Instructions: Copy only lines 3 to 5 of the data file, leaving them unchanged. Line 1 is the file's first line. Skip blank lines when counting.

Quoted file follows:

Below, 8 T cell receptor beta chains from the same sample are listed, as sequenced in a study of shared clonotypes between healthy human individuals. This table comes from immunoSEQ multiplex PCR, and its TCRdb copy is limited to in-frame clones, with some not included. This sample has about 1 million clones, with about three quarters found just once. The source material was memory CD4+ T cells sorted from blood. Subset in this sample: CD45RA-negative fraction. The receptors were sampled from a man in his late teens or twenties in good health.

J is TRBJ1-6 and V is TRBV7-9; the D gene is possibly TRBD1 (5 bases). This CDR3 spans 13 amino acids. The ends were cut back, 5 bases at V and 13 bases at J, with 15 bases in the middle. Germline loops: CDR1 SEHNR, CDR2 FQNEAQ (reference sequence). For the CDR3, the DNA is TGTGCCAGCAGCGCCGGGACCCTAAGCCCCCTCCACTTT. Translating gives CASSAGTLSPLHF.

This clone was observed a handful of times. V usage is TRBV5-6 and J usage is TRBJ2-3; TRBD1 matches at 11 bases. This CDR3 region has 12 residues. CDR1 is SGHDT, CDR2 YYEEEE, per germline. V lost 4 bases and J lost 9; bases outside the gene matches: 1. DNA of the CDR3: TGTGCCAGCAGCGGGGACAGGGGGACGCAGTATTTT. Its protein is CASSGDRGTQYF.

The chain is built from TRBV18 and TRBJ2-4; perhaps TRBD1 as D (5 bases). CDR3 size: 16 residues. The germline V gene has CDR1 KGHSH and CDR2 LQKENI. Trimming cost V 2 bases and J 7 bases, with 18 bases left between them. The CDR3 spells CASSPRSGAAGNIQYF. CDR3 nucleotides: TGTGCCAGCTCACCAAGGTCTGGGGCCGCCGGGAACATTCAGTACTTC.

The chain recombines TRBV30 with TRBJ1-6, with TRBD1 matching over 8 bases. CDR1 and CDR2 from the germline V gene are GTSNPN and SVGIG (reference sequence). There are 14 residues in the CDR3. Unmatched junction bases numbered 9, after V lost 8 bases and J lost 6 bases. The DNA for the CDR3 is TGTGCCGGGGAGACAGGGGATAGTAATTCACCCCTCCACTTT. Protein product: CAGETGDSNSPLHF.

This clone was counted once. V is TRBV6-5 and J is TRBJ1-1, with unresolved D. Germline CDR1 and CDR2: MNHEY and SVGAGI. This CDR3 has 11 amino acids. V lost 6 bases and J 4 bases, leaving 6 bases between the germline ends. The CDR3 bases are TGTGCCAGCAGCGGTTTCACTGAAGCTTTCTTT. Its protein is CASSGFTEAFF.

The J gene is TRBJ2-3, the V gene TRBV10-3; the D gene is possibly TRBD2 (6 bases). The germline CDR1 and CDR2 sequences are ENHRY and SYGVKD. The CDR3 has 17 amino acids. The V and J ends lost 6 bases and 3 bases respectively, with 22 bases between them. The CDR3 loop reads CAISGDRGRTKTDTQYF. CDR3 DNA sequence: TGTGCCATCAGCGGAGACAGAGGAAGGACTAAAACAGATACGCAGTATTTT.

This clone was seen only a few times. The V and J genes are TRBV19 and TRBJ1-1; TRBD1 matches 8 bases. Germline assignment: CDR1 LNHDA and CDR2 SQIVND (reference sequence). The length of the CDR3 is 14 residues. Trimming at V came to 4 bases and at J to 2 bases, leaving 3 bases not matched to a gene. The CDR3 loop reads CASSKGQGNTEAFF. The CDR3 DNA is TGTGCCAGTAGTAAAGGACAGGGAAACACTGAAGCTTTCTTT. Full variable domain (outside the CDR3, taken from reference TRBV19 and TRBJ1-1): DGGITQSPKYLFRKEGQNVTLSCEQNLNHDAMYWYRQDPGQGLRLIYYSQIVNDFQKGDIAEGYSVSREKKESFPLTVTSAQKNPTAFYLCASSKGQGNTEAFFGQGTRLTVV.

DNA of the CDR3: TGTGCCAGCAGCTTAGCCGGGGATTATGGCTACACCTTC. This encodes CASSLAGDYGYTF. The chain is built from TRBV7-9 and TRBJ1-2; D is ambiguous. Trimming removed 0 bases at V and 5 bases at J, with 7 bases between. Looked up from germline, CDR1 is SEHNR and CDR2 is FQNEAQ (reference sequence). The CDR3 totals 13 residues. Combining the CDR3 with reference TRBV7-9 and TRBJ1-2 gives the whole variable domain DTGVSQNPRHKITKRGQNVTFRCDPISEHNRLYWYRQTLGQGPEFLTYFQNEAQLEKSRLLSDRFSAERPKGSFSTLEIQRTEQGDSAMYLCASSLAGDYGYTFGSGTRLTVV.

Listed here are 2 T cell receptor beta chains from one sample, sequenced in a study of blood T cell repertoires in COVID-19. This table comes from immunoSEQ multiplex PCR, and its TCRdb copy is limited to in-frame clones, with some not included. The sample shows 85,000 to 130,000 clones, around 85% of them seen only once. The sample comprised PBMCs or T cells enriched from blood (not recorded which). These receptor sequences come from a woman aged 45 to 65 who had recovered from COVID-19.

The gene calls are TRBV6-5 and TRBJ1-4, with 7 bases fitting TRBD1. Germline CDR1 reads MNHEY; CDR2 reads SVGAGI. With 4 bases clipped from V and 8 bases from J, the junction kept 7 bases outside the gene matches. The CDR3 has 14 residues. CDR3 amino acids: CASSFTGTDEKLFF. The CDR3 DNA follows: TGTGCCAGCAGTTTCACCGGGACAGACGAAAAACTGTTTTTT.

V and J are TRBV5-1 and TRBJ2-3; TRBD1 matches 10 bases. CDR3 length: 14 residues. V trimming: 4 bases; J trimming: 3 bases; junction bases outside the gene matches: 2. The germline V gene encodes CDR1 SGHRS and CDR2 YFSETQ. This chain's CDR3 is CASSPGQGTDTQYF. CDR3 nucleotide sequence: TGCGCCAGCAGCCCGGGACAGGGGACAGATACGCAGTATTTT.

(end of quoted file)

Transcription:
This clone was observed a handful of times. V usage is TRBV5-6 and J usage is TRBJ2-3; TRBD1 matches at 11 bases. This CDR3 region has 12 residues. CDR1 is SGHDT, CDR2 YYEEEE, per germline. V lost 4 bases and J lost 9; bases outside the gene matches: 1. DNA of the CDR3: TGTGCCAGCAGCGGGGACAGGGGGACGCAGTATTTT. Its protein is CASSGDRGTQYF.

The chain is built from TRBV18 and TRBJ2-4; perhaps TRBD1 as D (5 bases). CDR3 size: 16 residues. The germline V gene has CDR1 KGHSH and CDR2 LQKENI. Trimming cost V 2 bases and J 7 bases, with 18 bases left between them. The CDR3 spells CASSPRSGAAGNIQYF. CDR3 nucleotides: TGTGCCAGCTCACCAAGGTCTGGGGCCGCCGGGAACATTCAGTACTTC.

The chain recombines TRBV30 with TRBJ1-6, with TRBD1 matching over 8 bases. CDR1 and CDR2 from the germline V gene are GTSNPN and SVGIG (reference sequence). There are 14 residues in the CDR3. Unmatched junction bases numbered 9, after V lost 8 bases and J lost 6 bases. The DNA for the CDR3 is TGTGCCGGGGAGACAGGGGATAGTAATTCACCCCTCCACTTT. Protein product: CAGETGDSNSPLHF.